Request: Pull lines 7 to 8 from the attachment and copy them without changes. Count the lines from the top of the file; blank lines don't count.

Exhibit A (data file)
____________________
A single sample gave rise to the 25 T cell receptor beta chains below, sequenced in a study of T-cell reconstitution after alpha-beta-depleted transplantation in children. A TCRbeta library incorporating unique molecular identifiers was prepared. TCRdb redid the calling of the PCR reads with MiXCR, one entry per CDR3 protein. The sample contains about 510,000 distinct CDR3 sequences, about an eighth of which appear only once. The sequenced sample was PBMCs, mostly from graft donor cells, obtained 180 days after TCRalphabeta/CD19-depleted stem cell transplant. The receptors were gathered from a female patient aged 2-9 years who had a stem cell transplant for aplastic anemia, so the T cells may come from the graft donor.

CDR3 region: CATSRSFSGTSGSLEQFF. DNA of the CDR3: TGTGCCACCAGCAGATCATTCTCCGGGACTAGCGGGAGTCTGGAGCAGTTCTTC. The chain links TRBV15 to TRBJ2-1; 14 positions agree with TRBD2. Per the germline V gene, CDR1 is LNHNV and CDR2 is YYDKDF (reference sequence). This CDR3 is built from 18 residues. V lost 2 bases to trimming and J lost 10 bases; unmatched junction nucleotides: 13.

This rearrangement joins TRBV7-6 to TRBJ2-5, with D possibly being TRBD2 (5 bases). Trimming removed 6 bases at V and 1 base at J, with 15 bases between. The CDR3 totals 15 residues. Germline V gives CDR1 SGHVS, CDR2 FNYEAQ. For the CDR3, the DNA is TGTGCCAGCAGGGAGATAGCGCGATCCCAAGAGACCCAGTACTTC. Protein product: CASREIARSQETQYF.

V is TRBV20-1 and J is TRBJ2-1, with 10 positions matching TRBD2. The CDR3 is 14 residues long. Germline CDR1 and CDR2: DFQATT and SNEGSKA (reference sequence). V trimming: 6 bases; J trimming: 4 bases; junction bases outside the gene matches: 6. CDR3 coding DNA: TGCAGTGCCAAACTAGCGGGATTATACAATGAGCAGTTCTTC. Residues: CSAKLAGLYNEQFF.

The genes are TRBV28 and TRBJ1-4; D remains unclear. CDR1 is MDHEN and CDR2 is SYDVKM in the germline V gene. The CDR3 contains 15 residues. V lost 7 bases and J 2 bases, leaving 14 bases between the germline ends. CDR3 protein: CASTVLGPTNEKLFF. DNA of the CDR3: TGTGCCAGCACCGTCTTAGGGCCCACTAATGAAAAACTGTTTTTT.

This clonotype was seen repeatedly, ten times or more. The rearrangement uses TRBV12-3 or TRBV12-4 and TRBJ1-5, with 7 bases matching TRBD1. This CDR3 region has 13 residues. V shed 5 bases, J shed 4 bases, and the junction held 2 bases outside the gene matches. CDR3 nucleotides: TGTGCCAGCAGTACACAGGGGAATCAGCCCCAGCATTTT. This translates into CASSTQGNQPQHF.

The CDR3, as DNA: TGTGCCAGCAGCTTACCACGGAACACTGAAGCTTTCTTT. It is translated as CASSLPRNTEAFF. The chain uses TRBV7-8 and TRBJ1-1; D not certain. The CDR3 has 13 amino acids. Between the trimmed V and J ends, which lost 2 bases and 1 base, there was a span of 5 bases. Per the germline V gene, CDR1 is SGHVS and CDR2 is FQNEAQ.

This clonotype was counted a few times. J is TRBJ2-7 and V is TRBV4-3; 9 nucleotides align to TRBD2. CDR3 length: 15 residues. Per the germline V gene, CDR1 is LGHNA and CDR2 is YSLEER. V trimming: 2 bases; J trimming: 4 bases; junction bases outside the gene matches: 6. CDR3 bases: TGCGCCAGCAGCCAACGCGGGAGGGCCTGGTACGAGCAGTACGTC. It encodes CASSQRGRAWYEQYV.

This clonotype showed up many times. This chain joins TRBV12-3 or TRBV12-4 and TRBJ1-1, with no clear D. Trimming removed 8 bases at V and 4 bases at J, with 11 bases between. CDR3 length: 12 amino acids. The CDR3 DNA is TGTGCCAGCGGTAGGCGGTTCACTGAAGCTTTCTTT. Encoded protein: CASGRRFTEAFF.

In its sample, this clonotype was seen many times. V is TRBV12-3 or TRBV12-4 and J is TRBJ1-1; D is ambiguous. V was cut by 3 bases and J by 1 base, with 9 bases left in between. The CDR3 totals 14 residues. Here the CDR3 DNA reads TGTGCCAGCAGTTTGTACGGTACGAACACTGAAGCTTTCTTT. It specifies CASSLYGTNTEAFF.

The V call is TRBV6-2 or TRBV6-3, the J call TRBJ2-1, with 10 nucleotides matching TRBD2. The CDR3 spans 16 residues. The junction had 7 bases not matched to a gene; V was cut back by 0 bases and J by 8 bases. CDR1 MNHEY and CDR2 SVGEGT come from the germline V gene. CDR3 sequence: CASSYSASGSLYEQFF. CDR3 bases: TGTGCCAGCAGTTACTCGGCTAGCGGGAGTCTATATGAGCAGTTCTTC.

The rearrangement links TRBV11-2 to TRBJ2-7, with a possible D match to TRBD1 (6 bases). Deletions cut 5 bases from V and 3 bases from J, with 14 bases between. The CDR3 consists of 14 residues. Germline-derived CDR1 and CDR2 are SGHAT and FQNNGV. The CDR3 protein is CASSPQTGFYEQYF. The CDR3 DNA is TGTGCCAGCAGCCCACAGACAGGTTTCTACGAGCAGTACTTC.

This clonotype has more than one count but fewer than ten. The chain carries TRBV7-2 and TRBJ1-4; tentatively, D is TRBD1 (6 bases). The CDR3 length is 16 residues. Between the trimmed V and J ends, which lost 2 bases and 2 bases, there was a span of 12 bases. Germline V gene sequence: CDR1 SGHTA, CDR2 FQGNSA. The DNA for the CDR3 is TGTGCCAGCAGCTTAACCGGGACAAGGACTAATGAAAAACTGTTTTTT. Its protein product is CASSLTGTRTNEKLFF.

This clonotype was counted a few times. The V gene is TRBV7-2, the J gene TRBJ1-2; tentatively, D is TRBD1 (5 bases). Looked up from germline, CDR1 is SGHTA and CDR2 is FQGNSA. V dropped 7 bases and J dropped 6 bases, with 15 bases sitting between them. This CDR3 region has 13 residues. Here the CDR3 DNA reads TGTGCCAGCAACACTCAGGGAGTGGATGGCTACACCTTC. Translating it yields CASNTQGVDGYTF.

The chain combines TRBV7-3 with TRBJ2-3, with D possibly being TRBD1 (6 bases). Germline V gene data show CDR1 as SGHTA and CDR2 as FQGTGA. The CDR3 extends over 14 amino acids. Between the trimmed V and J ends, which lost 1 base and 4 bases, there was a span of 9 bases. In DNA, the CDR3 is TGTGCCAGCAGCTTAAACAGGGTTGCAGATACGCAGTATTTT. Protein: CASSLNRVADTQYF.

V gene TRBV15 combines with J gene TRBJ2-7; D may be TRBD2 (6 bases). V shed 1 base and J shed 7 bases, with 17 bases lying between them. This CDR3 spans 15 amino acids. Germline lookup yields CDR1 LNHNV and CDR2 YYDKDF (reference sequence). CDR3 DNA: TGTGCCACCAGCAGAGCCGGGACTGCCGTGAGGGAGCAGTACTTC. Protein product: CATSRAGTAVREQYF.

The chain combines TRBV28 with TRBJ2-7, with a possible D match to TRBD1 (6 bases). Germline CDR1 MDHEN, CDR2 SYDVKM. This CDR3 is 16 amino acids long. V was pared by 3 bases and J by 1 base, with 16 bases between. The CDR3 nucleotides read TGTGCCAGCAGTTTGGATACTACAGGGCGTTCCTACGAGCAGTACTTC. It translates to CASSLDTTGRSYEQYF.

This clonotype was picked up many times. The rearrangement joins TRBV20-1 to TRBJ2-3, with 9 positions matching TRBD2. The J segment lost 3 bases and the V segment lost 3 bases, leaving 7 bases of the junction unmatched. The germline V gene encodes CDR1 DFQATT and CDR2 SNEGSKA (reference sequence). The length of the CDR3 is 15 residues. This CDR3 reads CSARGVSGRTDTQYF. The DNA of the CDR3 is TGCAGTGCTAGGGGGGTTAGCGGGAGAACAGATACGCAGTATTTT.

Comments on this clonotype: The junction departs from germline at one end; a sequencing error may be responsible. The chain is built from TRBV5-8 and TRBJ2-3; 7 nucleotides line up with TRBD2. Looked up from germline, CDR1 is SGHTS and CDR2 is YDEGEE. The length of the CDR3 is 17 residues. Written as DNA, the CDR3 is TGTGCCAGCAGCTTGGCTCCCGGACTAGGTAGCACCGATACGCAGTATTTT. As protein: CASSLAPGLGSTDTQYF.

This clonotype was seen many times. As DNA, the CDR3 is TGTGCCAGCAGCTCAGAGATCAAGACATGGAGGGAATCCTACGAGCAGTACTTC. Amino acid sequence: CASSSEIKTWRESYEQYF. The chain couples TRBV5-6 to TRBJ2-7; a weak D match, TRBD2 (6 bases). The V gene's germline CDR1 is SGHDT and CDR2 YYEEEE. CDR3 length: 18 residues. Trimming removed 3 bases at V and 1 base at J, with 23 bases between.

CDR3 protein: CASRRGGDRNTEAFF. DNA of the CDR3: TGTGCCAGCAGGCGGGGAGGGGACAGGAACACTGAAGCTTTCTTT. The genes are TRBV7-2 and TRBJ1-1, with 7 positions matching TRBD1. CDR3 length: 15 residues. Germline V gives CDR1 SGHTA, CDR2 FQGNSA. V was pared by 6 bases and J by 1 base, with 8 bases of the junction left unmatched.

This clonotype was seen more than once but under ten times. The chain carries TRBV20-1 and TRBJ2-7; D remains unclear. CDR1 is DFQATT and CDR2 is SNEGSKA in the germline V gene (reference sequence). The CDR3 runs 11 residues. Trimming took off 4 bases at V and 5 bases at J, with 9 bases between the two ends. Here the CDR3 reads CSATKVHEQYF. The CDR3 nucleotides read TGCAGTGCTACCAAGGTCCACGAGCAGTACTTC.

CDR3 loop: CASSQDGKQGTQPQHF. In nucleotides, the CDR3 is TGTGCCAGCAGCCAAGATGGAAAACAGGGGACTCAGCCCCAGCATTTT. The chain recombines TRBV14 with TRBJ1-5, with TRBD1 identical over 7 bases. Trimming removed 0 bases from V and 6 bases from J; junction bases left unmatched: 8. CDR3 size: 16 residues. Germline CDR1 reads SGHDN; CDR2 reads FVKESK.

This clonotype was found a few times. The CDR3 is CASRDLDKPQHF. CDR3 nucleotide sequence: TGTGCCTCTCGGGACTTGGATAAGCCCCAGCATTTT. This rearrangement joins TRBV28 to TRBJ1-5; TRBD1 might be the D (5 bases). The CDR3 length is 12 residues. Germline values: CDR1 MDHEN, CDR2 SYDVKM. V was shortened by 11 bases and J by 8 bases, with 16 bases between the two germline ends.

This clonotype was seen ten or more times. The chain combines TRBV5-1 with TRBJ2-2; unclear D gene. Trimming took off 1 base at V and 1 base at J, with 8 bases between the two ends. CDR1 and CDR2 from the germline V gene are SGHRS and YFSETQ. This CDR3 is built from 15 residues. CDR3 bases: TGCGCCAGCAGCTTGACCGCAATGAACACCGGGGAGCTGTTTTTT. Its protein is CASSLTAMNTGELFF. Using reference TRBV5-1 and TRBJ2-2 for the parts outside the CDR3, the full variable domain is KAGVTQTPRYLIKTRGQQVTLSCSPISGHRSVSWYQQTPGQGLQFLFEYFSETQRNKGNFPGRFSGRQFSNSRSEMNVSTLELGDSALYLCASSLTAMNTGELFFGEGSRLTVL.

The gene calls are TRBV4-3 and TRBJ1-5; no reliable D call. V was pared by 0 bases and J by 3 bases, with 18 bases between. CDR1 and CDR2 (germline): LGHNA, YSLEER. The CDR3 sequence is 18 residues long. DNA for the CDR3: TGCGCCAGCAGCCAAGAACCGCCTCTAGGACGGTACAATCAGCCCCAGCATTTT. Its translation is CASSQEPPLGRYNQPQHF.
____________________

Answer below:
The CDR3, as DNA: TGTGCCAGCAGCTTACCACGGAACACTGAAGCTTTCTTT. It is translated as CASSLPRNTEAFF. The chain uses TRBV7-8 and TRBJ1-1; D not certain. The CDR3 has 13 amino acids. Between the trimmed V and J ends, which lost 2 bases and 1 base, there was a span of 5 bases. Per the germline V gene, CDR1 is SGHVS and CDR2 is FQNEAQ.

This clonotype was counted a few times. J is TRBJ2-7 and V is TRBV4-3; 9 nucleotides align to TRBD2. CDR3 length: 15 residues. Per the germline V gene, CDR1 is LGHNA and CDR2 is YSLEER. V trimming: 2 bases; J trimming: 4 bases; junction bases outside the gene matches: 6. CDR3 bases: TGCGCCAGCAGCCAACGCGGGAGGGCCTGGTACGAGCAGTACGTC. It encodes CASSQRGRAWYEQYV.